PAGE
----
The Prior Informed Consent (PIC) Procedure:The PIC procedure is a mechanism for formally obtaining and disseminating the decisions of importing Parties as to whether they wish to receive future shipments of those chemicals listed in Annex III of the Convention and for ensuring compliance with these decisions by exporting Parties. For each of the chemicals listed in Annex III and subject to the PIC procedure a decision guidance document (DGD) is prepared and sent to all Parties. The DGD is intended to help governments assess the risks connected with the handling and use of the chemical and make more informed decisions about future import and use of the chemical, taking into account local conditions. 
a)     All Parties are required to take a decision as to whether or not they will allow future import of each of the chemicals in Annex III of the Convention.
b)    All exporting Parties are required to ensure that exports of chemicals subject to the PIC procedure do not occur contrary to the decision of each importing Party.

Information Exchange:The Convention facilitates information exchange among Parties for a very broad range of potentially hazardous chemicals.
a) The Convention requires each Party to notify the Secretariat when taking a domestic regulatory action to ban or severely restrict a chemical.
b) A developing country Party or a Party with an economy in transition that is experiencing problems caused by a severely hazardous pesticide formulation may report such problems to the Secretariat.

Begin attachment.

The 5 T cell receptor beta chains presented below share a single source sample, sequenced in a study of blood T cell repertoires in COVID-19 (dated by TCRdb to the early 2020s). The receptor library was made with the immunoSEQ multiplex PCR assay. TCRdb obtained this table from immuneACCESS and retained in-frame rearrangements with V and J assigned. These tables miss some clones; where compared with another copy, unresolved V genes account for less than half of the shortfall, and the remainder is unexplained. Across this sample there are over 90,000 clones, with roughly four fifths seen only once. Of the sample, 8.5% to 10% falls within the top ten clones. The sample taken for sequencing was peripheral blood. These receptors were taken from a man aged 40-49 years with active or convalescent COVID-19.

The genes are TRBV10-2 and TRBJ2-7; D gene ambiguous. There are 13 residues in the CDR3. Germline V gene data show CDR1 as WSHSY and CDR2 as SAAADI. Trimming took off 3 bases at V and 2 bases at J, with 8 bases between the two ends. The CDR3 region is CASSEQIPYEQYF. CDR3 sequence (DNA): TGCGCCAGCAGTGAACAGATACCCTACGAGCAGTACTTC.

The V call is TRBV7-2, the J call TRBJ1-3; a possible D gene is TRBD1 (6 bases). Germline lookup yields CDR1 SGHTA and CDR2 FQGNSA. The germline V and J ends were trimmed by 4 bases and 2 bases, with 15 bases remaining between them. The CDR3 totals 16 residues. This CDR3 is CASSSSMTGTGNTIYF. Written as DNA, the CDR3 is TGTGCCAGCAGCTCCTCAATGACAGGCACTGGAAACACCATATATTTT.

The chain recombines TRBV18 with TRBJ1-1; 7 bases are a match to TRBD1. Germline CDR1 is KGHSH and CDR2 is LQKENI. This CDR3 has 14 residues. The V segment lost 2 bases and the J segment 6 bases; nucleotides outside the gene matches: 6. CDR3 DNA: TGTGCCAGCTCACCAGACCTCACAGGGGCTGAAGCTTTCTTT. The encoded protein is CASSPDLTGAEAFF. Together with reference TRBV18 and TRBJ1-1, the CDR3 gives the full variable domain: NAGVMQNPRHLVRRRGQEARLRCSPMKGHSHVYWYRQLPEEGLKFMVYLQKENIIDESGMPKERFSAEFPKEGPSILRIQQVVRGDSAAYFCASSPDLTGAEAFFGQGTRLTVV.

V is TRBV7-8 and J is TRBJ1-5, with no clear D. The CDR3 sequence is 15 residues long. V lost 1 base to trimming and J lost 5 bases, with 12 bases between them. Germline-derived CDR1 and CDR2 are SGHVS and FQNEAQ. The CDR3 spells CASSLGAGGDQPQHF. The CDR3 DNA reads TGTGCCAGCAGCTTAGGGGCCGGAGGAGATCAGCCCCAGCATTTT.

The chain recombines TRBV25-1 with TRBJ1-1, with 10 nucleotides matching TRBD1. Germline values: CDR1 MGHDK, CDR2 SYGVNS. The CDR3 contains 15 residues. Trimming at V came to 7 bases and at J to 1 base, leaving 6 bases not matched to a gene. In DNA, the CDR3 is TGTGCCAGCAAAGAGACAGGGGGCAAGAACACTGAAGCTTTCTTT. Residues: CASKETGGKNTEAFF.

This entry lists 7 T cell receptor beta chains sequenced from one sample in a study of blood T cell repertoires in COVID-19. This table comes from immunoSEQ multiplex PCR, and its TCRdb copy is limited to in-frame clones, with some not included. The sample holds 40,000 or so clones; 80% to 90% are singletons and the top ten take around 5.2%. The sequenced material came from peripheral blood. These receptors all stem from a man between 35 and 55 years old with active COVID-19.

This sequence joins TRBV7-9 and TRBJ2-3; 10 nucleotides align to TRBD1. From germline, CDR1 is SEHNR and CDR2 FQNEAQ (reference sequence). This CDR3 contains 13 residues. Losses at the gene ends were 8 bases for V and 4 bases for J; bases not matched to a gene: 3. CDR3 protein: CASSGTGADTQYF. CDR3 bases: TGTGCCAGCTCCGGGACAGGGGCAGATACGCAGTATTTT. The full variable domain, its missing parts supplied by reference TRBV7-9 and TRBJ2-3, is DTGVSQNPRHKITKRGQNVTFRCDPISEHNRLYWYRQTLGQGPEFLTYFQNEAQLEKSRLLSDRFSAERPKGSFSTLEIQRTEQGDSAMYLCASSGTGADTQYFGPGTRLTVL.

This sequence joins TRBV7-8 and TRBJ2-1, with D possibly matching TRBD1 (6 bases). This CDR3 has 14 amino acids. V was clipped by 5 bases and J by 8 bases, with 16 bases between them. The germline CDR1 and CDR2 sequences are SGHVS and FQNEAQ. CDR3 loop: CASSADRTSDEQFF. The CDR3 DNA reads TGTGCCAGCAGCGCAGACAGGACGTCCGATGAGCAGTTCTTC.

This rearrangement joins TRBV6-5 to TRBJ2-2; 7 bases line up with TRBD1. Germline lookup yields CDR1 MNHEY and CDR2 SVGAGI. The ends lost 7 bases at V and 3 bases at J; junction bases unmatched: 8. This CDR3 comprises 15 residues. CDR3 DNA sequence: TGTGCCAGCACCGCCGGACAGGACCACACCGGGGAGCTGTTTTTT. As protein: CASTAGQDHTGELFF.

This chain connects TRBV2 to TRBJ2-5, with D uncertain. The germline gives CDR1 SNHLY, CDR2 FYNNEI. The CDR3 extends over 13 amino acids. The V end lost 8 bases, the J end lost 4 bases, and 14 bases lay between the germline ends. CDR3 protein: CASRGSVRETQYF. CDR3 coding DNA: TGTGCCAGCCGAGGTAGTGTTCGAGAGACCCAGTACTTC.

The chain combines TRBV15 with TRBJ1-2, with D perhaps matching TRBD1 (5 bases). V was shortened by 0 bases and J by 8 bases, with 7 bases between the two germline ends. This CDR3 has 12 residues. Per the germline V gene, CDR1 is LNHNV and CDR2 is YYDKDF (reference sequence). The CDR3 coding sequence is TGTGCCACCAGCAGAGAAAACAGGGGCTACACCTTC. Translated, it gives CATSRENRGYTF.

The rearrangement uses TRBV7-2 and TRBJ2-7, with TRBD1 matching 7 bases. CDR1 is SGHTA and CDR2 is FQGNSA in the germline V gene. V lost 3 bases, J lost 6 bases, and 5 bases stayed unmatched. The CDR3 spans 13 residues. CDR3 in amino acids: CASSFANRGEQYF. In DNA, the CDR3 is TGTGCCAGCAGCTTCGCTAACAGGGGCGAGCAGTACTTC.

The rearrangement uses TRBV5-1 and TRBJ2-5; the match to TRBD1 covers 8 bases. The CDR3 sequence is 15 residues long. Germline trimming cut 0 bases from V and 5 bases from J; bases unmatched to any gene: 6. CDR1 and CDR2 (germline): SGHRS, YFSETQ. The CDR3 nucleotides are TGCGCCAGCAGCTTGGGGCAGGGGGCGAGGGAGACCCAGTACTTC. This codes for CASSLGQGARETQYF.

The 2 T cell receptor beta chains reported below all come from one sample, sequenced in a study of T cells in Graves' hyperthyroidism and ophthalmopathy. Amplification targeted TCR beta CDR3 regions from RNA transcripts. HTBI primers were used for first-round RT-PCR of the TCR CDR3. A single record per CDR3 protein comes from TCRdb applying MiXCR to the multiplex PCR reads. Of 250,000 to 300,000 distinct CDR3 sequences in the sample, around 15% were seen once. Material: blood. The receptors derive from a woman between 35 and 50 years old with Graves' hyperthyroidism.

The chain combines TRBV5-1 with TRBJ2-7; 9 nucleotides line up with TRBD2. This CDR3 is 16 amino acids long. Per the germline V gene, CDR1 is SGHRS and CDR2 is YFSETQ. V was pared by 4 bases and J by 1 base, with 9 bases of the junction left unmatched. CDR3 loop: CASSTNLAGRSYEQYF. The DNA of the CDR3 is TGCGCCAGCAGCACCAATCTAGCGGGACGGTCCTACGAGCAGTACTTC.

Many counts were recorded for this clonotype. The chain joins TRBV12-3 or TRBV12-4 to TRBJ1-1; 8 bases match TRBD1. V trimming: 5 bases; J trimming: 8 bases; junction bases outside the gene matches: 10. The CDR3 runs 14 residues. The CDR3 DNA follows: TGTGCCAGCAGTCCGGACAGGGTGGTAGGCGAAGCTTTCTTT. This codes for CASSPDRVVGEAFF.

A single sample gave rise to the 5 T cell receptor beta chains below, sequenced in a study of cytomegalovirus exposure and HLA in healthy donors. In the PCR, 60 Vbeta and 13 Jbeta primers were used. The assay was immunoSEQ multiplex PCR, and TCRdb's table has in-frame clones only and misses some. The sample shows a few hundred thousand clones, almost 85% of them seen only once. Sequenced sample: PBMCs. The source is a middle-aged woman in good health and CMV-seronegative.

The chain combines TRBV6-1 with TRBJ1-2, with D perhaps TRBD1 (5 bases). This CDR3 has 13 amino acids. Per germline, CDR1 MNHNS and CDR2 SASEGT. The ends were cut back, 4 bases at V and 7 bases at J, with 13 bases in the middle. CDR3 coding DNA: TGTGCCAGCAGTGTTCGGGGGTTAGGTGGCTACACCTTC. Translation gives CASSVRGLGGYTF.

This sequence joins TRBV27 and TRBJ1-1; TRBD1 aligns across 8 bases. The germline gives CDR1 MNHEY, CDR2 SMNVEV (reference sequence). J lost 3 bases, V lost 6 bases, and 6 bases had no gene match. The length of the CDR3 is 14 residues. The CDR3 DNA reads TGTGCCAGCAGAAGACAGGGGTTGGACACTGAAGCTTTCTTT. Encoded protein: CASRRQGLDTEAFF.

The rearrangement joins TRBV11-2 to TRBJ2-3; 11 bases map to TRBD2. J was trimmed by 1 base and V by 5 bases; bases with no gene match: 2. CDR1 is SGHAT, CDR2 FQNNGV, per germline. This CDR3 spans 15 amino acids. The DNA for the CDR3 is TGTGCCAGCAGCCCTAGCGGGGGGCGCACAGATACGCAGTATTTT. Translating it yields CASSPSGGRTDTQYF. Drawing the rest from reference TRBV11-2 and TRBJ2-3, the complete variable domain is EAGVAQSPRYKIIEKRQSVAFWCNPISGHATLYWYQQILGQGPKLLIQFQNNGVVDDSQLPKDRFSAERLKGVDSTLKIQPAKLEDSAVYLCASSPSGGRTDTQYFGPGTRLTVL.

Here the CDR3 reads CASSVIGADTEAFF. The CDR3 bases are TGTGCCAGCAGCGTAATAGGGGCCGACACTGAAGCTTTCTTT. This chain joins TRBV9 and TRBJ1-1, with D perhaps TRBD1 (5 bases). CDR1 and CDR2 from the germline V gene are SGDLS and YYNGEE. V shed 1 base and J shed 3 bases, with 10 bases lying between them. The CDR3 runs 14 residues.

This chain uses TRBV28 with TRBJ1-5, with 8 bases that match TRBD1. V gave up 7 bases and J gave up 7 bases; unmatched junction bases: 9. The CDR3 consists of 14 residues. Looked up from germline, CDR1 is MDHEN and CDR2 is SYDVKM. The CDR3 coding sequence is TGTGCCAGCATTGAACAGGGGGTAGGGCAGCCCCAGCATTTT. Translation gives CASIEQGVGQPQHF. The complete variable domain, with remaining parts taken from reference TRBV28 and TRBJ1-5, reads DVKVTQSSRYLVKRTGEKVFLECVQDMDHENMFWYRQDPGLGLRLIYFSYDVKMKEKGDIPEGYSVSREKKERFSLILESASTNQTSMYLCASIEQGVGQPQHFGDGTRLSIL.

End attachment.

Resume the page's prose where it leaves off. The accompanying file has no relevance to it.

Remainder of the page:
c) When a chemical that is banned or severely restricted by a Party is exported from its territory, that Party must notify each individual importing Party before the first shipment and annually thereafter.
d) Exports of banned or severely restricted chemicals, as well as chemicals subject to the PIC procedure, are to be appropriately labeled and accompanied by basic health and safety information in the form of a safety data sheet.

Each Party must designate one or more national authorities, which are the primary contact points for matters related to the operation of the Convention and are authorized to perform the administrative functions required by the Convention.

The Pacific Region

Six Pacific countries are parties to this convention. Parties: here
For information about the PICs Parties implementation, PICs designated National Authorities and responses given by these on importing chemicals: Rotterdam country profiles.

Stockholm Convention on Persistent Organic Pollutants, 2001 (POPs)

The Convention